A Conversation by KevGar
Posted by shirleycurran on 22 April 2016
There was a sigh of relief when this week’s grid looked normal (not last week’s slanty thing) and had clue numbers and no mention of jumbles, misprints or missing or extra letters produced by the wordplay. Sure there were going to be clashes in several (unspecified number – oh dear) cells and we had to highlight ‘six cells whose contents, if removed, would represent the position at the end of the conversation’. We had a suspicion already, that was speedily confirmed when SEALING WAX filled the light that shortly appeared at the right of the grid.
However, first of all, I needed to confirm KevGar’s continued membership of the Listener Alco Downers and that took a moment.’Echo reckless with spirit – ancient Greek measure (7)’ gave us ECHO* = CHOE + NIX which Mrs Bradford told us was a Greek measure. Three clues further down, he was into a different drink, ‘Different drink to follow tea series (6)’ which gave us CHASER, and we found a ‘Goblet, Chinese apparently (5)’ HAN + AP = HANAP, so membership confirmed.
As I skimmed through the clues, the other Numpty was slotting answers in as fast as he could read, almost, and the grid was quickly three-quarters full with OYSTERCATCHER appearing down the centre – a generous compound anagram ‘Story teacher made up about tale of exotic bird (13)’ STORY TEACHER [exoti]C* and, with CARPENTER obviously filling the light where we had C?R?E?N?T?R, we found lights where we could insert WALRUS, CABBAGES, SHIPS and SHOES and KINGS, since we were clearly on familiar ground – or a familiar beach, I should say.
The time has come,” the Walrus said,
“To talk of many things:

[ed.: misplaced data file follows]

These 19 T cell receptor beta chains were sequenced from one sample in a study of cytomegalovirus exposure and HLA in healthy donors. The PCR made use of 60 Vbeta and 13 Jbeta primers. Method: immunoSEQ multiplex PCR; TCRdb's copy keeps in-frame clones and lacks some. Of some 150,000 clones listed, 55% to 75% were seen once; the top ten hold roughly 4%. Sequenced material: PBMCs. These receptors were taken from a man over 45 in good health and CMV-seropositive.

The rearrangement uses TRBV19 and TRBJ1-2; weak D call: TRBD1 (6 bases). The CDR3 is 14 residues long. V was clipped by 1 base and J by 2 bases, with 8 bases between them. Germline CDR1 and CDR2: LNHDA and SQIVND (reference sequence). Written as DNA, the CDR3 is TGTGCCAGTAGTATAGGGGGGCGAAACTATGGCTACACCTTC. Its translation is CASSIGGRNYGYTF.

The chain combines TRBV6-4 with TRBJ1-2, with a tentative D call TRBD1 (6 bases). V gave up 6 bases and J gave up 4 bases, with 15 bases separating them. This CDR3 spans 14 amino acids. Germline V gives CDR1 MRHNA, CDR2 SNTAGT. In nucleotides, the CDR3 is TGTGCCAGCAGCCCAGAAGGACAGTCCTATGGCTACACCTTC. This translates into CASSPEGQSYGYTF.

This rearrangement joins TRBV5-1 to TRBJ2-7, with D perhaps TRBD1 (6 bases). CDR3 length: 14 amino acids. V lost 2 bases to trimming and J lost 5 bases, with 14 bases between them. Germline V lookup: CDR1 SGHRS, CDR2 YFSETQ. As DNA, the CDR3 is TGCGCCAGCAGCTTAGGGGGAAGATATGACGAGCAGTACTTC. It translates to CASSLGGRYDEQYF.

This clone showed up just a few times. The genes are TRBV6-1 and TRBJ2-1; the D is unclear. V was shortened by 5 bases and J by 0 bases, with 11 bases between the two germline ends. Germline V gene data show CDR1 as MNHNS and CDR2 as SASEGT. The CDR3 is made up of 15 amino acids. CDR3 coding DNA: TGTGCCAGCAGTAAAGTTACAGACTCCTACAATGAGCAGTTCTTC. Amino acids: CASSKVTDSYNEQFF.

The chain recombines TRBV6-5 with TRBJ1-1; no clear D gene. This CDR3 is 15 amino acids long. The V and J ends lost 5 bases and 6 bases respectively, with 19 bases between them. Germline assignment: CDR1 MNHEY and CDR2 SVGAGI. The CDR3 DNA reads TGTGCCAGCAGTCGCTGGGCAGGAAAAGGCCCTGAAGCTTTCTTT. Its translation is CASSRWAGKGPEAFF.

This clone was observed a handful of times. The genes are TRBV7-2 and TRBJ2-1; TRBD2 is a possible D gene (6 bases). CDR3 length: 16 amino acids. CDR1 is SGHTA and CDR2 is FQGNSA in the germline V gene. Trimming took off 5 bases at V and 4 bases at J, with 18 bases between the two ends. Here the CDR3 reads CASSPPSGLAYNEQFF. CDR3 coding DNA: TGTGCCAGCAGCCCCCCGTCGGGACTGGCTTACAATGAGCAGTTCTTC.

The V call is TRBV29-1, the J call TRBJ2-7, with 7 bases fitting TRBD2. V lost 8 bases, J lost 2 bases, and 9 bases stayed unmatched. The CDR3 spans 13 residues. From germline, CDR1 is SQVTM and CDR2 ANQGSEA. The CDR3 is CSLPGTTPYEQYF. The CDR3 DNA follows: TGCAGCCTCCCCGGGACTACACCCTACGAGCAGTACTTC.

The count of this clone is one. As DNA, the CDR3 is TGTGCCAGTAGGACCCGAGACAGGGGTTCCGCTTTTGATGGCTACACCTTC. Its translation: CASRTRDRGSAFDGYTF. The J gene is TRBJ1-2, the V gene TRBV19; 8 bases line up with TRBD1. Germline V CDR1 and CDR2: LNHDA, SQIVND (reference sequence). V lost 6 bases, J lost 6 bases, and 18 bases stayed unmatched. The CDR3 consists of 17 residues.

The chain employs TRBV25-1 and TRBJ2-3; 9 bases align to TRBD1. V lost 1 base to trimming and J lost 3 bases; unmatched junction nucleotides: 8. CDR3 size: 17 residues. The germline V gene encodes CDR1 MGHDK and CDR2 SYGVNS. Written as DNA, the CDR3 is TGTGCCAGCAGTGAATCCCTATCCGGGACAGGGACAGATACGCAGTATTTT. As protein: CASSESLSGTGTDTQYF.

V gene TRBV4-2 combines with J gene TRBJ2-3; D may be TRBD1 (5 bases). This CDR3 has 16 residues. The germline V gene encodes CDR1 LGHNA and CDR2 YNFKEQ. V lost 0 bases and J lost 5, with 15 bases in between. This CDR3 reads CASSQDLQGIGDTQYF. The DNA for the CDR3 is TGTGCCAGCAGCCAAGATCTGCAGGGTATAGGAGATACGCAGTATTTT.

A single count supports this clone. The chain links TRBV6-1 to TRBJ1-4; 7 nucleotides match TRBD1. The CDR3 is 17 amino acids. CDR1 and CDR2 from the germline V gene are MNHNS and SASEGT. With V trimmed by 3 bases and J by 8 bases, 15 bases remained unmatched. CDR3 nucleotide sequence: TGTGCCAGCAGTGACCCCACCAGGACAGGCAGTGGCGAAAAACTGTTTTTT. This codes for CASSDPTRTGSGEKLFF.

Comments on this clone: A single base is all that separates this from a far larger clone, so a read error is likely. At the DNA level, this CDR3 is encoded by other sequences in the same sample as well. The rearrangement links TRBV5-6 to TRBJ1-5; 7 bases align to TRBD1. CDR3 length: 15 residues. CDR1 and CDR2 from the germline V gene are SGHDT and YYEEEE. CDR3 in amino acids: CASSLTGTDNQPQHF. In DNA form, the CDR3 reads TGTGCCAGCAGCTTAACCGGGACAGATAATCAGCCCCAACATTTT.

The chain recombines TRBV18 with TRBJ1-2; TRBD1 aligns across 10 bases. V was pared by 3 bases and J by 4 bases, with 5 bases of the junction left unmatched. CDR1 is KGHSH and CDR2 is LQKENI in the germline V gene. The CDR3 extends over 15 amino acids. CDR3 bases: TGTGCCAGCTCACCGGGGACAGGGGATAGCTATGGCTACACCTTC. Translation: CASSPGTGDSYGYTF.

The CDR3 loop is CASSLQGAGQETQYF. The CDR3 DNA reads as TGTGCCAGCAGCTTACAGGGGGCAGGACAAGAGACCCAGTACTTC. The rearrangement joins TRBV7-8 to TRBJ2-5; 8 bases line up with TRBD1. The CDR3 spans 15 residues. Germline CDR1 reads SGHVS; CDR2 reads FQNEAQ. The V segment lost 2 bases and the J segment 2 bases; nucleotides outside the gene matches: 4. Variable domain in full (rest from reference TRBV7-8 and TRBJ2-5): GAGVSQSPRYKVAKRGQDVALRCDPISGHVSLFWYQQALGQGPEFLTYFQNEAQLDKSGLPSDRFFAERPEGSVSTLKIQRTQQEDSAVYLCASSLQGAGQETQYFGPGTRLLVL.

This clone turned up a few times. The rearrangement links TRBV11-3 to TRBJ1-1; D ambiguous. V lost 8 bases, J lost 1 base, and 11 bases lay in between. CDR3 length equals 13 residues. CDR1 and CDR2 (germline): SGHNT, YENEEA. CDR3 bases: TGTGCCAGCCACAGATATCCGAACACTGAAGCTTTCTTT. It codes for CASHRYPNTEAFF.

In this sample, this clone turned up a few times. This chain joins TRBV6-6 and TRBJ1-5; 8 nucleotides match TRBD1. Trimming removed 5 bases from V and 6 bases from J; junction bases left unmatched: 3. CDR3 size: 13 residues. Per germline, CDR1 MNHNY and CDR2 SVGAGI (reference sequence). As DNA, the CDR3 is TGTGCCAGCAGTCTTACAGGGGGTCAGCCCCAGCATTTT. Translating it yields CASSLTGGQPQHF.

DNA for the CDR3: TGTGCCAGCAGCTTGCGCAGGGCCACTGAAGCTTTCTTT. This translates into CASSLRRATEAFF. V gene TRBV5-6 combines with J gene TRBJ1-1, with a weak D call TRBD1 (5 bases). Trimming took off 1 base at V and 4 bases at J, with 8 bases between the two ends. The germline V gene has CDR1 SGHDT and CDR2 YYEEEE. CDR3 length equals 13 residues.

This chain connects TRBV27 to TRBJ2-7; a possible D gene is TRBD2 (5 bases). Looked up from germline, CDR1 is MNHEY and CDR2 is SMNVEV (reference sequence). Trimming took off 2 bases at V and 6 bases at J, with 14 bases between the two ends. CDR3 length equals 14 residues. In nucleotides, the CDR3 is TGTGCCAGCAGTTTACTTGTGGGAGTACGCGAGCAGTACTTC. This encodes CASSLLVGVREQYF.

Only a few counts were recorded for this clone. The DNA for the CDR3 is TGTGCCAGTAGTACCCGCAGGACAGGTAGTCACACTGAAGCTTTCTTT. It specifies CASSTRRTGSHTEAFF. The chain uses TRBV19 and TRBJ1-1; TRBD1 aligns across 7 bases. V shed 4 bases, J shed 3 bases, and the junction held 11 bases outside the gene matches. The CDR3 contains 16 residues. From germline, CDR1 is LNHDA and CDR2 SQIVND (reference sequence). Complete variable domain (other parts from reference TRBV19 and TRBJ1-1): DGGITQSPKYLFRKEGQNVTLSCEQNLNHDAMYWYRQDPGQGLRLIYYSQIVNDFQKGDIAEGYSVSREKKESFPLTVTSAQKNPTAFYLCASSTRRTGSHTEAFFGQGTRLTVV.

Of shoes–and ships–and sealing-wax–
Of cabbages–and kings–
And why the sea is boiling hot–
And whether pigs have wings
All the same, I have to agree with Alice that ‘They were both very unpleasant characters’ even if they have entertained us and become part of most people’s literary vocabulary. I should imagine most solvers twigged the theme very quickly and filled at least one of the lights without working out the wordplay of the original solution, which was clearly not KevGar’s intention.
We had just one light left, 28ac TER?, ‘Bust brawling woman, suppressing a yawn at Ibrox (4)’. Mrs Bradford told me that TERM is a word for ‘bust’ and that ‘a yawn’ is A GANT, so we had a full grid after a little over an hour. Not just a full grid, but a degree of anxiety and befuddlement, since, shock horror, we had a handful of clues we hadn’t solved. We could highlight the poor OYSTER victim of the verse (a pity that KevGar couldn’t somehow remove him leaving real words) with sadness that those young things were so gullible, and, with no feet, walked a mile or so to ‘converse’ about subjects that really could have borne no interest at all for them.
It is too risky to ‘solve’ a Listener crossword without understanding all the clues, so we had to laboriously backtrack to discover, in all, 21 clashes. We had already spotted that MIFF (Become annoyed with note played very loudly’ MI + FF) clashed with SLOES (Fruit delays, reportedly) but now had to find ‘Old city pollution enveloping lake, almost rank’, which gave us STAIN around L[ake] + GRAD[e] = STALINGRAD, producing four clashes with SEALING WAX. Obviously SERPENTRY (‘Rare snakes close together, shut up inside’ SERRY around PENT) gave us four clashes with CARPENTER.
RINGS becoming KINGS had appeared on our first run through but we had a struggle to find HERBAGED (New Hebrides, half forgotten, old and grassy = HEBR* + AGED) to give five clashes with CABBAGES. TAURUS becoming WALRUS wasn’t so difficult but the one that really challenged us was SHIPS. Clearly our VESTA had to become VESPA but that left me a rather vulgar SHITS at 32ac and I have confidence that our editors would have drawn a red line through that. Of course, I didn’t have to solve the clue but later, a friend kindly told me that SLIPES are ‘runners’. There’s my new word for the week!
Many thanks to KevGar. I am a great Alice fan. Carroll is a wonderful source of material for setters isn’t he, and, as usual, this produced an endearing and entertaining theme.